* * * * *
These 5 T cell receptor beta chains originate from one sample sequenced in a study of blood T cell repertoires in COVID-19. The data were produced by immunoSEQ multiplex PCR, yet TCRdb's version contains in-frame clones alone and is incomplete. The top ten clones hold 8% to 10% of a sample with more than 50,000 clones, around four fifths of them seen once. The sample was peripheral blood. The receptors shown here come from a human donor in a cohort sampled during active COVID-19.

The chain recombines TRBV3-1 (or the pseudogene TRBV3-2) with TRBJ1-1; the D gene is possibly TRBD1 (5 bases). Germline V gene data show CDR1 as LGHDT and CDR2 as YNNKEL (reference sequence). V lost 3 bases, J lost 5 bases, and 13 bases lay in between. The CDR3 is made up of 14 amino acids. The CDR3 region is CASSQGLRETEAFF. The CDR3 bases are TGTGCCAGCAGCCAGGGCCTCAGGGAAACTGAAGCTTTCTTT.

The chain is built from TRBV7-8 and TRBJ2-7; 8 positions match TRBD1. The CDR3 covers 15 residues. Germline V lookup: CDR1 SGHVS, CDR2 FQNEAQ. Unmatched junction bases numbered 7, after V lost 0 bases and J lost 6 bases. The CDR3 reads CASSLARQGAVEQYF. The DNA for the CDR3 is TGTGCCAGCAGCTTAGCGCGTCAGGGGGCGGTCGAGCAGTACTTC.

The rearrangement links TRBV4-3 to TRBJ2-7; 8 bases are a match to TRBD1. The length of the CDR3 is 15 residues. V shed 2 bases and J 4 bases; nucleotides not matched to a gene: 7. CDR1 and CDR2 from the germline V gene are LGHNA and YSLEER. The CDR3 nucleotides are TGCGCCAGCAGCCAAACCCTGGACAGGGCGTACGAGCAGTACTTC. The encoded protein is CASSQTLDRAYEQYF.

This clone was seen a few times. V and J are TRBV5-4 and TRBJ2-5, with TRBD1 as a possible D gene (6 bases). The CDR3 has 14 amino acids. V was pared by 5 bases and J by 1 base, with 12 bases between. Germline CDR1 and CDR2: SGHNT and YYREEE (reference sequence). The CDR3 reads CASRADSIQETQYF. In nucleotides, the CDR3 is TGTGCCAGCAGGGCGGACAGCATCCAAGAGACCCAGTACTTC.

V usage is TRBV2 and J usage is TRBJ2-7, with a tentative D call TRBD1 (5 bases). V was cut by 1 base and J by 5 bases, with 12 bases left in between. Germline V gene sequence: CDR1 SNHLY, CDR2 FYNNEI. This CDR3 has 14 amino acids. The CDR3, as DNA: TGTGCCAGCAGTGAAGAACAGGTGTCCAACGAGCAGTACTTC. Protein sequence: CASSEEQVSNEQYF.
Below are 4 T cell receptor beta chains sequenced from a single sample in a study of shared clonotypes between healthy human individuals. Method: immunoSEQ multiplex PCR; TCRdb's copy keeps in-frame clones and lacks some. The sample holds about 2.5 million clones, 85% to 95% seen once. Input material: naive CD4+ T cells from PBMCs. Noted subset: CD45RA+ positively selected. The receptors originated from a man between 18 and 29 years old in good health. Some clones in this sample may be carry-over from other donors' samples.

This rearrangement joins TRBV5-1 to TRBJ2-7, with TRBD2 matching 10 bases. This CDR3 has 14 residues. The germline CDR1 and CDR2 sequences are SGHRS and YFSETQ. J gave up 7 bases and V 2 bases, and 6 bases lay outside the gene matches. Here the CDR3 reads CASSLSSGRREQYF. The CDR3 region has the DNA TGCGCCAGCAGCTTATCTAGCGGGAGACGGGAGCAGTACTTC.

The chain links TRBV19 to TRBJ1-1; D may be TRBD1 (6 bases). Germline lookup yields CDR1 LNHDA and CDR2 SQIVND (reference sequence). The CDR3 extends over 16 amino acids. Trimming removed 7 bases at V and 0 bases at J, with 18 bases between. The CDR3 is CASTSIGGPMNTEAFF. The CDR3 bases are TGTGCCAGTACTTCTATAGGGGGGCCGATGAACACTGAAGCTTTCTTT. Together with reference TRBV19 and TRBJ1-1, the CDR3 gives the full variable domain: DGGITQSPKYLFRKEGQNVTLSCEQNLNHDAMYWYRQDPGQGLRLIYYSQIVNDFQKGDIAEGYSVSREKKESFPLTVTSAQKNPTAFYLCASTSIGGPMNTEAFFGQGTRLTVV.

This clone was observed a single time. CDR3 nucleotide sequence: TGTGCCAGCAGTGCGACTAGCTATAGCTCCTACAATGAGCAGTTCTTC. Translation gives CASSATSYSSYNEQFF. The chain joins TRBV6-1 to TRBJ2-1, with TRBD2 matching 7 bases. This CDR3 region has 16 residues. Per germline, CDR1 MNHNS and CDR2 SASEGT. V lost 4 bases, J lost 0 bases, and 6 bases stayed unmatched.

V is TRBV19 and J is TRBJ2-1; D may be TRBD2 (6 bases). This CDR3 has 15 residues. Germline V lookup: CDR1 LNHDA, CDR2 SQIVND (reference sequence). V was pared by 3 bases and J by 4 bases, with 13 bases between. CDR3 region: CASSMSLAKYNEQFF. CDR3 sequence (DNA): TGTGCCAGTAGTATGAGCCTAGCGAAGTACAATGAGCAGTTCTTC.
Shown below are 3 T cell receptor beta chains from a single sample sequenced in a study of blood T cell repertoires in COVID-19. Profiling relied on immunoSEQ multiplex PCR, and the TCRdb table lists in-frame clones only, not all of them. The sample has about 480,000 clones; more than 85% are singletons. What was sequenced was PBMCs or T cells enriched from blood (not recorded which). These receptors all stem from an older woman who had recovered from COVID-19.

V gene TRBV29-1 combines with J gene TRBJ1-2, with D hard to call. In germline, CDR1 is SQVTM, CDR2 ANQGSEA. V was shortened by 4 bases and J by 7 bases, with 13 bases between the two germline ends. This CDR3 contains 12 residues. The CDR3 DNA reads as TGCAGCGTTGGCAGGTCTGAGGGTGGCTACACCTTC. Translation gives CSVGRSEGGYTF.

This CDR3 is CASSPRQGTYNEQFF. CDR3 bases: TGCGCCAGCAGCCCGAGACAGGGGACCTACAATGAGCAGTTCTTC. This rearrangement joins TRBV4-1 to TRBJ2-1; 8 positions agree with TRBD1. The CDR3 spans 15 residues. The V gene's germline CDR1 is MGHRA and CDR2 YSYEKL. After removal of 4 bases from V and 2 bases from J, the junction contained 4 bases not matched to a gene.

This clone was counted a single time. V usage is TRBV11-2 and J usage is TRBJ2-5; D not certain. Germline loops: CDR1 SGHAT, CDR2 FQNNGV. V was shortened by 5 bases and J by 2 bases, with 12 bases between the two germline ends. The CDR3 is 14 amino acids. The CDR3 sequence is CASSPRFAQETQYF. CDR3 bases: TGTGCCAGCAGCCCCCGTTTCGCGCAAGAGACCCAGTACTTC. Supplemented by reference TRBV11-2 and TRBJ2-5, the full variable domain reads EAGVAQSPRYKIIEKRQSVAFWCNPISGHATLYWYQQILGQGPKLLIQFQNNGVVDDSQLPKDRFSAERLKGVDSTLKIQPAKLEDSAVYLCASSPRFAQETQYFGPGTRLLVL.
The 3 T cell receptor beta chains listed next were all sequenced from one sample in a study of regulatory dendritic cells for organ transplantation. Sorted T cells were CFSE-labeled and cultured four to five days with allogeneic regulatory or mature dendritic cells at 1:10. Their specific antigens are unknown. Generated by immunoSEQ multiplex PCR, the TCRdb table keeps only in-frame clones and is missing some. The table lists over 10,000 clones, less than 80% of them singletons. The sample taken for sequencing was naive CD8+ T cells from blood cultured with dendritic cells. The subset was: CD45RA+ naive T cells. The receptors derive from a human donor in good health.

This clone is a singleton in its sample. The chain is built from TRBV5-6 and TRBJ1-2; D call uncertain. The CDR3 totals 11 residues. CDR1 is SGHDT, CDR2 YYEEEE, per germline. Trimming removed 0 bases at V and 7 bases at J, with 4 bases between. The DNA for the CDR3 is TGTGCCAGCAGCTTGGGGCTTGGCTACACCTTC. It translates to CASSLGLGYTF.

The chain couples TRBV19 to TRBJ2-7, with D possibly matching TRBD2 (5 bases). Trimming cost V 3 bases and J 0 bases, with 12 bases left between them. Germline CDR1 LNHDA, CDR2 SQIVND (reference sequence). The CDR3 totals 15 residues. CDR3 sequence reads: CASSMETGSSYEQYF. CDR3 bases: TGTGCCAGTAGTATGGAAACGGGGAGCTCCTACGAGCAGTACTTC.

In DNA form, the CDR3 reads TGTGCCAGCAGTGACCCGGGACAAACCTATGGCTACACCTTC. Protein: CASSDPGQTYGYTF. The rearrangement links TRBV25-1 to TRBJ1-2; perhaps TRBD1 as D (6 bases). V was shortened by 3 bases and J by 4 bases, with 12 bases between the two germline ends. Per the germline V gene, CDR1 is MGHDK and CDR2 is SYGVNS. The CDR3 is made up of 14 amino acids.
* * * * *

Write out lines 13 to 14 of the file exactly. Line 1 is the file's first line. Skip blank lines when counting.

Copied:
V gene TRBV29-1 combines with J gene TRBJ1-2, with D hard to call. In germline, CDR1 is SQVTM, CDR2 ANQGSEA. V was shortened by 4 bases and J by 7 bases, with 13 bases between the two germline ends. This CDR3 contains 12 residues. The CDR3 DNA reads as TGCAGCGTTGGCAGGTCTGAGGGTGGCTACACCTTC. Translation gives CSVGRSEGGYTF.

This CDR3 is CASSPRQGTYNEQFF. CDR3 bases: TGCGCCAGCAGCCCGAGACAGGGGACCTACAATGAGCAGTTCTTC. This rearrangement joins TRBV4-1 to TRBJ2-1; 8 positions agree with TRBD1. The CDR3 spans 15 residues. The V gene's germline CDR1 is MGHRA and CDR2 YSYEKL. After removal of 4 bases from V and 2 bases from J, the junction contained 4 bases not matched to a gene.